The demons behind the consumer confidence data
While average Americans are buoyant over some curiously strong jobs numbers, investors are increasingly bothered by a growing list of concerns.
The election continues to be about the things that divide us. The makers versus the takers. The 47% versus the 53%. The 99% versus the 1%. Much of that is political bluster.
But a real rift is forming between average consumers, who are feeling as good as they've been since 2007, and CEOs and investors, who are growing increasingly concerned about a list of nagging worries, including the unresolved "fiscal cliff' of tax hikes and spending cuts worth 5% of U.S. GDP, the Eurozone crisis, China's slowdown and the ongoing pullback in corporate spending.
You can see this in the way technical indicators of market strength are breaking down, presaging additional stock market losses in the days to come -- weakness that could very well pop the newfound confidence of average Americans.
First, the good news. This morning the University of Michigan's consumer sentiment survey jumped to its highest level since the recession started, thanks to a big increase in the expectations component. As the chart above shows, there has been steady upward progress since last summer's financial scare surrounding the Standard & Poor's downgrade of the U.S. credit rating, due largely to a gridlocked political system.
There is a very real risk that Congress will similarly bungle the handling of the fiscal cliff later this year.
This is clearly part of the reason stocks have been sliding stealthily over the past few weeks. The Dow Jones Industrial Average, after retesting its September high, is now grasping for support near its 50-day moving average and closed below its lower Bollinger Band -- a measure of volatility -- for two consecutive days. That's a sign of significant technical weakness that hasn't been seen since the market meltdown in May.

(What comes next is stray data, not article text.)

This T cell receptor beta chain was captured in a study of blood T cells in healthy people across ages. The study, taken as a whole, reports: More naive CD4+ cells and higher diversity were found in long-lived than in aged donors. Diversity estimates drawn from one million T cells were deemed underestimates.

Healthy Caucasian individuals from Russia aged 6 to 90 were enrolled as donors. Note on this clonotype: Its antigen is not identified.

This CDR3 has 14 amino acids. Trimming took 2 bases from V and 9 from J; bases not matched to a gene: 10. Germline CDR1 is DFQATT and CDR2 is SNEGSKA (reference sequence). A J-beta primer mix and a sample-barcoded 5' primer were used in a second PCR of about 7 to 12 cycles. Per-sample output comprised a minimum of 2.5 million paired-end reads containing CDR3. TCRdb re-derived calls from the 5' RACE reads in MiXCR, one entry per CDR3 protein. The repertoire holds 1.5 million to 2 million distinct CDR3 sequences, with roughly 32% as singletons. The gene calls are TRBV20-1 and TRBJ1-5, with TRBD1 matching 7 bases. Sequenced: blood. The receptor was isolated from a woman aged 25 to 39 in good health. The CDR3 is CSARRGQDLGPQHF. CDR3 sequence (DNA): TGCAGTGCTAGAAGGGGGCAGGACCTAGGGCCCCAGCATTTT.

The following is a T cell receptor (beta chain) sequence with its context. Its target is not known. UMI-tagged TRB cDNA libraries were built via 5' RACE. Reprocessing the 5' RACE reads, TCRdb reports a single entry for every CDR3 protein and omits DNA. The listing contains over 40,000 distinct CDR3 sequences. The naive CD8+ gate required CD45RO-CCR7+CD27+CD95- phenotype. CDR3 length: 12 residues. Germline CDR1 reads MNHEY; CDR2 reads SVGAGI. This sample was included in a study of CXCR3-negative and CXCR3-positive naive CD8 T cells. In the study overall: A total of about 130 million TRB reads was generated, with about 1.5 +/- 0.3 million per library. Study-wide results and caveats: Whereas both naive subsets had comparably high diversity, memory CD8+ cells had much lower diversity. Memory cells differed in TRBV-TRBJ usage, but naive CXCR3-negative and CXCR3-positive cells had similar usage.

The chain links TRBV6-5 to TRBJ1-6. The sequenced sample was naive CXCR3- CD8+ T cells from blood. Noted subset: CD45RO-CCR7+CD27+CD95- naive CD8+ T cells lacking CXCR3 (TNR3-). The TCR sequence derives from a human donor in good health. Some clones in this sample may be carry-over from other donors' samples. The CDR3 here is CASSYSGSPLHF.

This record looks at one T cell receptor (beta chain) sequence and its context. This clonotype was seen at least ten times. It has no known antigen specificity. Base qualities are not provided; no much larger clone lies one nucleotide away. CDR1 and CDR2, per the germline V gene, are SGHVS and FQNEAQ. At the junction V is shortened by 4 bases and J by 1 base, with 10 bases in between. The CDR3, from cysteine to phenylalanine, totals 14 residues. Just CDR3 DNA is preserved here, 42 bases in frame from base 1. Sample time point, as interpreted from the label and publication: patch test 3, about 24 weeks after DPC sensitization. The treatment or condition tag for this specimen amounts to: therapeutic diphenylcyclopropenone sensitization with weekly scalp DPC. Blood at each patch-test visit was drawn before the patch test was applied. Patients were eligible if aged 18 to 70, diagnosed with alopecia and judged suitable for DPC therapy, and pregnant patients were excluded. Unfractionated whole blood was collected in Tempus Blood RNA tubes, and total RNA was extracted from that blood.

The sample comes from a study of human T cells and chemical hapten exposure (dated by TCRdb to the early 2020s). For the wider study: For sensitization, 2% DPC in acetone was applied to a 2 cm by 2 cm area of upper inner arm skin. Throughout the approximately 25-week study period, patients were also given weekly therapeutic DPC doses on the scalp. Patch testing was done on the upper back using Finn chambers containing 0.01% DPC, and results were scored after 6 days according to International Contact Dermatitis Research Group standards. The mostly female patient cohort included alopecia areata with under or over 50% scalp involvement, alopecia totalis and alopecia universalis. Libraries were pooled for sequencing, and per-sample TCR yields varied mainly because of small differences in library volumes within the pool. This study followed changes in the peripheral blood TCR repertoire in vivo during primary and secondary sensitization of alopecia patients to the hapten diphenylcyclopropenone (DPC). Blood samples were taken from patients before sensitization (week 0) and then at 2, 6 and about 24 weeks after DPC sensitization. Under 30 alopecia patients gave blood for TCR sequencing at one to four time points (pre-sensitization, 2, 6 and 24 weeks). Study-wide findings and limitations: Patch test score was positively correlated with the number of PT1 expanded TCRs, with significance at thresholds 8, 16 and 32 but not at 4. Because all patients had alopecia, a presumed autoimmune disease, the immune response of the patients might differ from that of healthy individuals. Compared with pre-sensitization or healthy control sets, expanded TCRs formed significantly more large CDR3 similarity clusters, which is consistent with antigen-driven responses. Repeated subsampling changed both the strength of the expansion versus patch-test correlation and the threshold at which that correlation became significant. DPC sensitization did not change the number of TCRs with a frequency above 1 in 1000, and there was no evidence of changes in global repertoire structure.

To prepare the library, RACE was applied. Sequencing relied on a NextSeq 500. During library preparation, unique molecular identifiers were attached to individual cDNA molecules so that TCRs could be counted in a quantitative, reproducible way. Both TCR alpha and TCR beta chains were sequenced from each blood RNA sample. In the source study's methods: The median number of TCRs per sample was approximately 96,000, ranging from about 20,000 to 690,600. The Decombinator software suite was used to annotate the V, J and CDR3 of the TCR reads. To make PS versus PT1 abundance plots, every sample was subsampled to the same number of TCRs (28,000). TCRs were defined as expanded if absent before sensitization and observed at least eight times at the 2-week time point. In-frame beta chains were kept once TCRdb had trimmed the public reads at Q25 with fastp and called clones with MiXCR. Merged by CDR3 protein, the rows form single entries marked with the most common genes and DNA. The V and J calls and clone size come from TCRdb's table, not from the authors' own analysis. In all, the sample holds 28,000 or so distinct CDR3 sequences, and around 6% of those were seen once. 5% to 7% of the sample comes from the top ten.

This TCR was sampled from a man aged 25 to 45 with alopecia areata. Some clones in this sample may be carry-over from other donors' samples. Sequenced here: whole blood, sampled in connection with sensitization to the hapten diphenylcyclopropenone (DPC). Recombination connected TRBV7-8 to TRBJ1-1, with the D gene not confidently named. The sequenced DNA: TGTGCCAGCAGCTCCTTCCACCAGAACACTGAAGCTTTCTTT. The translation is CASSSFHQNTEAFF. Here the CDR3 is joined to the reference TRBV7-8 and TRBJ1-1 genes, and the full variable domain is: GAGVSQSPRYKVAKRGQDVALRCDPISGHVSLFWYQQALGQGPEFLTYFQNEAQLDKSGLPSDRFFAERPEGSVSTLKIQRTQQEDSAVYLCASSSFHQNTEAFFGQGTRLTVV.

Cyclical, economically sensitive stocks are lagging defensive issues, measures of breadth (such as the percentage of NYSE stocks above their 50-day moving average) are breaking down, and upside volume (the percentage of daily volume going into rising issues) has been falling since early September.
So while it's great that people are feeling more optimistic, the behavior of both CEOs and Wall Street investors suggests the euphoria will be short lived.
For this reason, I continue to recommend that my newsletter subscribers and money management clients maintain a defensive, cash-heavy positioning after capturing a near 9% gain in September.
Positions include a short against industrial engine maker Cummins (CMI).
Disclosure: Anthony has recommended CMI short to his newsletter subscribers and money management clients.
Be sure to check out Anthony's new investment newsletter, the Edge, and his money management service, Mirhaydari Capital Management. A two-week free trial has been extended to MSN Money readers. Click the link above to sign up. Mirhaydari can be contacted at firstname.lastname@example.org and followed on Twitter at @EdgeLetter. You can view his current stock picks here. Feel free to comment below.
SINCE OBAMA TOOK OVER LIKE A DICTATOR I'VE HAD PAYCUT
LOST BONUS LOST VACATION HIGHER HEALTH RATES BUT
SERVICES CUT AND ENERGY AND FOOD PRICES DOUBLED!
THE COMPANY IS STRUGGLING JUST TO STAY OPEN BUT
THE BOSS IS TYPICAL LIBERAL SPENDING MONEY ON
HERSELF AND BIG 1% MANAGERS AND SCREW THE REST OF US!
THAT'S THE LIBERALS AND DEMOCRATS! THEY ARE NOT FOR MIDDLE CLASS!
YEAH HE'S DOING A GREAT JOB!
No comments on your hero... Mr Flip Flop-etch a sketch today...???
Lindsay Lohan is supporting Romney as is porn star Jenna Jameson.See what drugs
do to a person?
GreyGhost:Your case is strange.My family and friends have never had it so good as the last 45
months.Maybe you`re not flipping burgers goood enough.
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It's time for a reality check in advance of the Chinese e-commerce giant's much anticipated initial public offering.
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